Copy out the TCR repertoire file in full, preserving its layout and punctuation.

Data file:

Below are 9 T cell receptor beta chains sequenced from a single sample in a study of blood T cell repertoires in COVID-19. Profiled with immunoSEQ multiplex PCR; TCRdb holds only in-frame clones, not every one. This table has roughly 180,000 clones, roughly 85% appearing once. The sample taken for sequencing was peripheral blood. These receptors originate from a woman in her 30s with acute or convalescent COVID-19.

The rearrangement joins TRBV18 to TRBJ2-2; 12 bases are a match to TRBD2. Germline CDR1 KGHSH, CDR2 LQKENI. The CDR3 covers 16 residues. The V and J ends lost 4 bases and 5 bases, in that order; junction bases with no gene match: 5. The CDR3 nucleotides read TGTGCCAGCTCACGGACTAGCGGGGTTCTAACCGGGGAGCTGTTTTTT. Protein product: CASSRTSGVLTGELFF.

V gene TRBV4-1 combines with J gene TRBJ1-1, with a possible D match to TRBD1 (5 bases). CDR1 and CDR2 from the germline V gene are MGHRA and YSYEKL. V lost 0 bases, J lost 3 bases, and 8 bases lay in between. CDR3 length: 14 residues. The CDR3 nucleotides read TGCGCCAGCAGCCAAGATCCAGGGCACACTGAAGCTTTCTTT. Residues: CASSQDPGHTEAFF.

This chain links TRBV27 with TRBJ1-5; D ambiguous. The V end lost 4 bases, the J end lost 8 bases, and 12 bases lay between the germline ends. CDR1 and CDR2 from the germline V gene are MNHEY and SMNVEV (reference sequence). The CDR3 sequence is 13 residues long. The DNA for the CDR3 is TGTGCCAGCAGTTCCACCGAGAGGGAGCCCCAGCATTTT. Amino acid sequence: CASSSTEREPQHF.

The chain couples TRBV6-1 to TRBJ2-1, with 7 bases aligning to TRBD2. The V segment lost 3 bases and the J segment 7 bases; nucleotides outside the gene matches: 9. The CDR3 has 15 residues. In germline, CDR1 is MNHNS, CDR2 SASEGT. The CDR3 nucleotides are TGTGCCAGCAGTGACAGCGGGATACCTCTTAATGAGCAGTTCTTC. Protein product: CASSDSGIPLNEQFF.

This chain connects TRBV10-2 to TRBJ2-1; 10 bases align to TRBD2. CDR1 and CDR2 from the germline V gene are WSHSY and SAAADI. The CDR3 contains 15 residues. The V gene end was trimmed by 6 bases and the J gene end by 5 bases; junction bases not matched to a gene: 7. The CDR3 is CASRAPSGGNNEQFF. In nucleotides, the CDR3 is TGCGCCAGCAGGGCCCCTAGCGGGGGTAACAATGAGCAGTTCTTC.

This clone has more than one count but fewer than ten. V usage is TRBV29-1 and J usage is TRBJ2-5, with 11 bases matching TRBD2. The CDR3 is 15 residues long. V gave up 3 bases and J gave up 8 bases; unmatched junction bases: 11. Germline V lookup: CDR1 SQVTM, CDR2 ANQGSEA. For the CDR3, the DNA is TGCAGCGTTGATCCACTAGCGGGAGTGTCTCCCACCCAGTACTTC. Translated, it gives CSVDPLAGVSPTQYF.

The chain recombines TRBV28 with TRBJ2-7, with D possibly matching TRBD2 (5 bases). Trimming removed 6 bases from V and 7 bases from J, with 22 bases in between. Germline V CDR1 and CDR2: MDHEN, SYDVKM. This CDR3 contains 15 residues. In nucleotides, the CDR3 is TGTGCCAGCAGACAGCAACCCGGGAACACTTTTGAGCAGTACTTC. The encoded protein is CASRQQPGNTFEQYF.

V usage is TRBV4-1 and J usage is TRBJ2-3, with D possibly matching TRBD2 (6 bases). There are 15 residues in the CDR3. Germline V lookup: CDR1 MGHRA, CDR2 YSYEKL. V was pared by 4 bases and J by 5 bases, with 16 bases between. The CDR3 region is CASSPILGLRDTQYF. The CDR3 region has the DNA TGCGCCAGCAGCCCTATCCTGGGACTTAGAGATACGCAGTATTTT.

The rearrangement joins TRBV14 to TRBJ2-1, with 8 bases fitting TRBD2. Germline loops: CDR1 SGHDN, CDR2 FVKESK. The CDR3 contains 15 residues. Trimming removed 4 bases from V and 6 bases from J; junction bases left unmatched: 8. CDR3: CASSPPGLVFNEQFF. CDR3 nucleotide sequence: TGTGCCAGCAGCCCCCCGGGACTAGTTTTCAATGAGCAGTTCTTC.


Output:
Below are 9 T cell receptor beta chains sequenced from a single sample in a study of blood T cell repertoires in COVID-19. Profiled with immunoSEQ multiplex PCR; TCRdb holds only in-frame clones, not every one. This table has roughly 180,000 clones, roughly 85% appearing once. The sample taken for sequencing was peripheral blood. These receptors originate from a woman in her 30s with acute or convalescent COVID-19.

The rearrangement joins TRBV18 to TRBJ2-2; 12 bases are a match to TRBD2. Germline CDR1 KGHSH, CDR2 LQKENI. The CDR3 covers 16 residues. The V and J ends lost 4 bases and 5 bases, in that order; junction bases with no gene match: 5. The CDR3 nucleotides read TGTGCCAGCTCACGGACTAGCGGGGTTCTAACCGGGGAGCTGTTTTTT. Protein product: CASSRTSGVLTGELFF.

V gene TRBV4-1 combines with J gene TRBJ1-1, with a possible D match to TRBD1 (5 bases). CDR1 and CDR2 from the germline V gene are MGHRA and YSYEKL. V lost 0 bases, J lost 3 bases, and 8 bases lay in between. CDR3 length: 14 residues. The CDR3 nucleotides read TGCGCCAGCAGCCAAGATCCAGGGCACACTGAAGCTTTCTTT. Residues: CASSQDPGHTEAFF.

This chain links TRBV27 with TRBJ1-5; D ambiguous. The V end lost 4 bases, the J end lost 8 bases, and 12 bases lay between the germline ends. CDR1 and CDR2 from the germline V gene are MNHEY and SMNVEV (reference sequence). The CDR3 sequence is 13 residues long. The DNA for the CDR3 is TGTGCCAGCAGTTCCACCGAGAGGGAGCCCCAGCATTTT. Amino acid sequence: CASSSTEREPQHF.

The chain couples TRBV6-1 to TRBJ2-1, with 7 bases aligning to TRBD2. The V segment lost 3 bases and the J segment 7 bases; nucleotides outside the gene matches: 9. The CDR3 has 15 residues. In germline, CDR1 is MNHNS, CDR2 SASEGT. The CDR3 nucleotides are TGTGCCAGCAGTGACAGCGGGATACCTCTTAATGAGCAGTTCTTC. Protein product: CASSDSGIPLNEQFF.

This chain connects TRBV10-2 to TRBJ2-1; 10 bases align to TRBD2. CDR1 and CDR2 from the germline V gene are WSHSY and SAAADI. The CDR3 contains 15 residues. The V gene end was trimmed by 6 bases and the J gene end by 5 bases; junction bases not matched to a gene: 7. The CDR3 is CASRAPSGGNNEQFF. In nucleotides, the CDR3 is TGCGCCAGCAGGGCCCCTAGCGGGGGTAACAATGAGCAGTTCTTC.

This clone has more than one count but fewer than ten. V usage is TRBV29-1 and J usage is TRBJ2-5, with 11 bases matching TRBD2. The CDR3 is 15 residues long. V gave up 3 bases and J gave up 8 bases; unmatched junction bases: 11. Germline V lookup: CDR1 SQVTM, CDR2 ANQGSEA. For the CDR3, the DNA is TGCAGCGTTGATCCACTAGCGGGAGTGTCTCCCACCCAGTACTTC. Translated, it gives CSVDPLAGVSPTQYF.

The chain recombines TRBV28 with TRBJ2-7, with D possibly matching TRBD2 (5 bases). Trimming removed 6 bases from V and 7 bases from J, with 22 bases in between. Germline V CDR1 and CDR2: MDHEN, SYDVKM. This CDR3 contains 15 residues. In nucleotides, the CDR3 is TGTGCCAGCAGACAGCAACCCGGGAACACTTTTGAGCAGTACTTC. The encoded protein is CASRQQPGNTFEQYF.

V usage is TRBV4-1 and J usage is TRBJ2-3, with D possibly matching TRBD2 (6 bases). There are 15 residues in the CDR3. Germline V lookup: CDR1 MGHRA, CDR2 YSYEKL. V was pared by 4 bases and J by 5 bases, with 16 bases between. The CDR3 region is CASSPILGLRDTQYF. The CDR3 region has the DNA TGCGCCAGCAGCCCTATCCTGGGACTTAGAGATACGCAGTATTTT.

The rearrangement joins TRBV14 to TRBJ2-1, with 8 bases fitting TRBD2. Germline loops: CDR1 SGHDN, CDR2 FVKESK. The CDR3 contains 15 residues. Trimming removed 4 bases from V and 6 bases from J; junction bases left unmatched: 8. CDR3: CASSPPGLVFNEQFF. CDR3 nucleotide sequence: TGTGCCAGCAGCCCCCCGGGACTAGTTTTCAATGAGCAGTTCTTC.